I’ve never been a fan of picking my own components for a given dish at a restaurant. That’s the biggest reason I eschew chains like Chipotle, Subway, the Mongolian grills, or any other place that allows you to customize your order to the nth degree. You’ve got chefs. You tell me how to best combine your ingredients. Despite my Andy Rooney-esque old-person opposition, these choose-your-own-culinary-adventure joints are popping up everywhere. (If you’re younger than 35, take a moment to look up Andy Rooney, so you’ll get that reference. I’ll wait.)
The Fort’s latest you-call-it eatery just opened in the West 7th area in the same mini-complex as coffee bar/bar-bar Ampersand and Zenna Thai-Japanese. Month-old Richardson-based OMG Tacos (3011 Bledsoe St, 817-882-6472) also offers a regular menu of already-figured-out burritos, nachos, and tortas, but they make a pretty big deal out of your ability to pile onto a taco a variety of standard-issue condiment-level add-ons like guac, onions, and various kinds of cheese. *Read in Andy Rooney’s voice* And why can’t people spell out whole words and phrases anymore? They should call it A.D.D. Tacos. (Seriously. Look him up.)
There’s not a lot of real estate in the dining room/walk-up counter, and the walls are barren save for shimmering golden OMG letter-shaped balloons and a yellow neon sign that reads, “Tacoholics Anonymous.” There’s a bar set up in the corner, but the place’s liquor license hasn’t arrived yet, so the swirling frozen margarita machines lie dormant for now.
The bill of fare is a gringo-friendly mix of Tex-Mex and Mex-Mex, though I was interested only in the street tacos, which the friendly woman working the counter assured me were authentic – until you add sour cream, jack cheese, hot Cheetos, lettuce, and queso. Then they’re dorm food.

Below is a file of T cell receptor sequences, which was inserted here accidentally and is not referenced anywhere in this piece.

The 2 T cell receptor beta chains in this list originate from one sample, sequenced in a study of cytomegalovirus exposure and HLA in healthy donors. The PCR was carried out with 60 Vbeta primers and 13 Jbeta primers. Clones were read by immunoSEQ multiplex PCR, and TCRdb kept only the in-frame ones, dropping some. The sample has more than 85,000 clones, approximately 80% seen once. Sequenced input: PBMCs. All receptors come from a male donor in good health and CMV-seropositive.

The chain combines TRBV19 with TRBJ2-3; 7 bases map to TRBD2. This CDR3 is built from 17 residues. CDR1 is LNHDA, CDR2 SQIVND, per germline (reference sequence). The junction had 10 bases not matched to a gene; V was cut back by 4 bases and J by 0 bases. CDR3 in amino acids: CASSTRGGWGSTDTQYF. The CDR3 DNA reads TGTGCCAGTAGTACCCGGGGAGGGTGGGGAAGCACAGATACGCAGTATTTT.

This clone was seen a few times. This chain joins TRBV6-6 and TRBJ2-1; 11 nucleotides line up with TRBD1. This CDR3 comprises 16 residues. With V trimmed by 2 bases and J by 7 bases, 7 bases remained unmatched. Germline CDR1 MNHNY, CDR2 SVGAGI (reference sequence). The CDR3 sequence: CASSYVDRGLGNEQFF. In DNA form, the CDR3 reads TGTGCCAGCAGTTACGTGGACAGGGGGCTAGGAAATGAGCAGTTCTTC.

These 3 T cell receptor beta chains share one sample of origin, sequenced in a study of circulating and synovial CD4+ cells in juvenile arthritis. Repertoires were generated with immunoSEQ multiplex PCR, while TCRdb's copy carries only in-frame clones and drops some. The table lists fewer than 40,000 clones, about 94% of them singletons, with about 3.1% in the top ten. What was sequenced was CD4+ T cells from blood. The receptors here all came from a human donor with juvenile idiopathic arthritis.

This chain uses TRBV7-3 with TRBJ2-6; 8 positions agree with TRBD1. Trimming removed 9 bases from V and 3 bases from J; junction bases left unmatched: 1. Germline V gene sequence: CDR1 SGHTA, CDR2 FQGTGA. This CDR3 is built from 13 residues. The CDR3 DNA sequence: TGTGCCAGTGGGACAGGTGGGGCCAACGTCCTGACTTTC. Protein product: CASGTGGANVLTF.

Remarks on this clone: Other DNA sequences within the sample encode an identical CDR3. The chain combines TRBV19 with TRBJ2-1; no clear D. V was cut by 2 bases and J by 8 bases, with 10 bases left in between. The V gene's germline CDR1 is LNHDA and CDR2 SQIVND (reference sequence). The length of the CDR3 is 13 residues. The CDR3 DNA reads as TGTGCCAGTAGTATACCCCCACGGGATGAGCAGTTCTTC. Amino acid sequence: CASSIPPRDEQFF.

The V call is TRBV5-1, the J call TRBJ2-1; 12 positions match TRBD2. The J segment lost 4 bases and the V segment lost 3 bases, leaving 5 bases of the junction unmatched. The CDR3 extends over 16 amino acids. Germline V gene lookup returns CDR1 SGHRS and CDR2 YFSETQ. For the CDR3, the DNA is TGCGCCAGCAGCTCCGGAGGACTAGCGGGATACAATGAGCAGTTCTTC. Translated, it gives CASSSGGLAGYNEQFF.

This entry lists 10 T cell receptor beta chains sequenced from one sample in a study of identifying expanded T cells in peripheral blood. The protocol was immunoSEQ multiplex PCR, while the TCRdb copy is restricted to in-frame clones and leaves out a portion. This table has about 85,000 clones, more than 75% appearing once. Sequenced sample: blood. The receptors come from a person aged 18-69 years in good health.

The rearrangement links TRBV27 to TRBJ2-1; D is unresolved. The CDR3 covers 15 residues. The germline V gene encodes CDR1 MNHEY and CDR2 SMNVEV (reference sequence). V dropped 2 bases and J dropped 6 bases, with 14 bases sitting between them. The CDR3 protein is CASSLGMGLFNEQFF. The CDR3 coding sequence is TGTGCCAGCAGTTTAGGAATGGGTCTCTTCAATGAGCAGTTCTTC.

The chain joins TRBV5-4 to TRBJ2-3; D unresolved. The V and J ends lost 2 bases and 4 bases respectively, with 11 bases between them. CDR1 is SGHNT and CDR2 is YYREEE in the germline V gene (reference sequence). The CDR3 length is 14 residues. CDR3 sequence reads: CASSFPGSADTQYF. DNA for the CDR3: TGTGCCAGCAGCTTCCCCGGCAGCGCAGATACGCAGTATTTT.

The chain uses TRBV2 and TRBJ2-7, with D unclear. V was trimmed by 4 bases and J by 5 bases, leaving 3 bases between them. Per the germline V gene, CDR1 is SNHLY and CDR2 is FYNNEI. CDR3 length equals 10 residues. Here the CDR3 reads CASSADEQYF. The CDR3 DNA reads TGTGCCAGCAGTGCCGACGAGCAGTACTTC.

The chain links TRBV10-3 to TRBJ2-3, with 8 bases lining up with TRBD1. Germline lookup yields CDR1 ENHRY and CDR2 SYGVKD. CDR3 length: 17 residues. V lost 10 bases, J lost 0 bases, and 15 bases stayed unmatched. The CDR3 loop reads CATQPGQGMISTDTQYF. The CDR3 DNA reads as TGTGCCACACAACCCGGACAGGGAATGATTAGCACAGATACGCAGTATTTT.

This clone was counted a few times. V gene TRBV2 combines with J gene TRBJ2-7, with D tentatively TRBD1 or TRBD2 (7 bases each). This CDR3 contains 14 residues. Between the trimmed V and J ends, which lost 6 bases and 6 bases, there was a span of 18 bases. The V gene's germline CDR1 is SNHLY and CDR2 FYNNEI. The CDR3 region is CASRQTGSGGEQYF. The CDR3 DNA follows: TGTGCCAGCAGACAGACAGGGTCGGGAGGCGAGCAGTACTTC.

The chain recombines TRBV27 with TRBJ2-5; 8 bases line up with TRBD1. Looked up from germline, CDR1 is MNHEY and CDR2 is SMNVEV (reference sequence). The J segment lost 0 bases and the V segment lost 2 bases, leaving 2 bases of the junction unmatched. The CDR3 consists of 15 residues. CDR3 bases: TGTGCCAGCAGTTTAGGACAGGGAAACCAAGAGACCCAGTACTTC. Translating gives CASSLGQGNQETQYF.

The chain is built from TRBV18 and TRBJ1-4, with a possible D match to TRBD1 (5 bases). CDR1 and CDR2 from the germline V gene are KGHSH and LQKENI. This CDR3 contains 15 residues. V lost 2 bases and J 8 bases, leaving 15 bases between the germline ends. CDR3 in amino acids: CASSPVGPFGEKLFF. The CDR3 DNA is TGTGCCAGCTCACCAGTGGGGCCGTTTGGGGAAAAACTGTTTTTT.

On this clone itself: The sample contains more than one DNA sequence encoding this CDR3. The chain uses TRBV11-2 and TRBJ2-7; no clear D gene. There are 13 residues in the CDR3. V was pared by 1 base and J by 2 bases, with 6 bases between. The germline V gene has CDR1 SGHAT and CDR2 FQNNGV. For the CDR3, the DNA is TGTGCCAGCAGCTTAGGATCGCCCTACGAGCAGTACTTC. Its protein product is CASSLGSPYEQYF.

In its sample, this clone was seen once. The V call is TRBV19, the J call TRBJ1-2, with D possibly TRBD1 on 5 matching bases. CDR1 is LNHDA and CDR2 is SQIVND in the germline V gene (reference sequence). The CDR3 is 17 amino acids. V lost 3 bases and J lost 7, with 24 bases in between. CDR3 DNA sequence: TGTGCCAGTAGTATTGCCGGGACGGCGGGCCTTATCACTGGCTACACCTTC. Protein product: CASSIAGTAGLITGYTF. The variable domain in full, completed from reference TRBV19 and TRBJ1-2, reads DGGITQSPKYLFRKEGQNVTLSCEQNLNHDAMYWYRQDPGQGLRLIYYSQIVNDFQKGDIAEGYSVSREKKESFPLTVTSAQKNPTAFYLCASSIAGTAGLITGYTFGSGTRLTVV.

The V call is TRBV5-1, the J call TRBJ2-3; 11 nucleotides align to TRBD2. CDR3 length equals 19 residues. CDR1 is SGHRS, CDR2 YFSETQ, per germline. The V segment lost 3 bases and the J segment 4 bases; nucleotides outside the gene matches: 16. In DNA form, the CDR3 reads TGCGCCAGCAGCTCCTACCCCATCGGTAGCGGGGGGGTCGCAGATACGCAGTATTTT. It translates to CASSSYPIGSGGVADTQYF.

The fixins on my OMG Pork Taco ($2.50) were pre-determined. I ordered it just so I didn’t have to think about toppings. It arrived piled high with onions, cilantro, and tangy pickled carrots and daikon radish, with a spicy mayo drizzle, all crammed into two-plied corn tortillas. The menu promised the pork was imbued by a “special marinade,” but all I tasted was the overpowering vinegar from the carrots.
The marinade on the OMG Steak Taco ($3.25) was sweet and tangy, and the taco was overflowing with fresh-tasting diced tomatoes. Even better was the pastor ($1.75), a semi-sweet sponge of juices. I ordered pico on the side, though the kitchen forgot and I was satisfied without, so I never pressed the issue. The trio of housemade salsas (red, green, and fire from hell) were all criminally spicy.
My guest’s no-protein nachos ($9.50) arrived in a paper bowl (the place doesn’t serve anything on real plates) with a hillock of guac atop melted cheddar cheese, pico, sour cream, and crispy chips. His barbacoa torta ($9.75) was basically a taco on a toasty bolillo, packed full of meat, lettuce, tomato, onion, queso fresco, and guac. It was filling and delicious but scarcely a replacement for the tacos – the kind of dish you order when you’ve been to a place so many times that you’re sick of all the headliners.
I somehow managed to walk out of the month-old eatery without making many choices – except for what to order. And, as it turns out, I didn’t need to make any decisions. The kitchen did just fine without my help.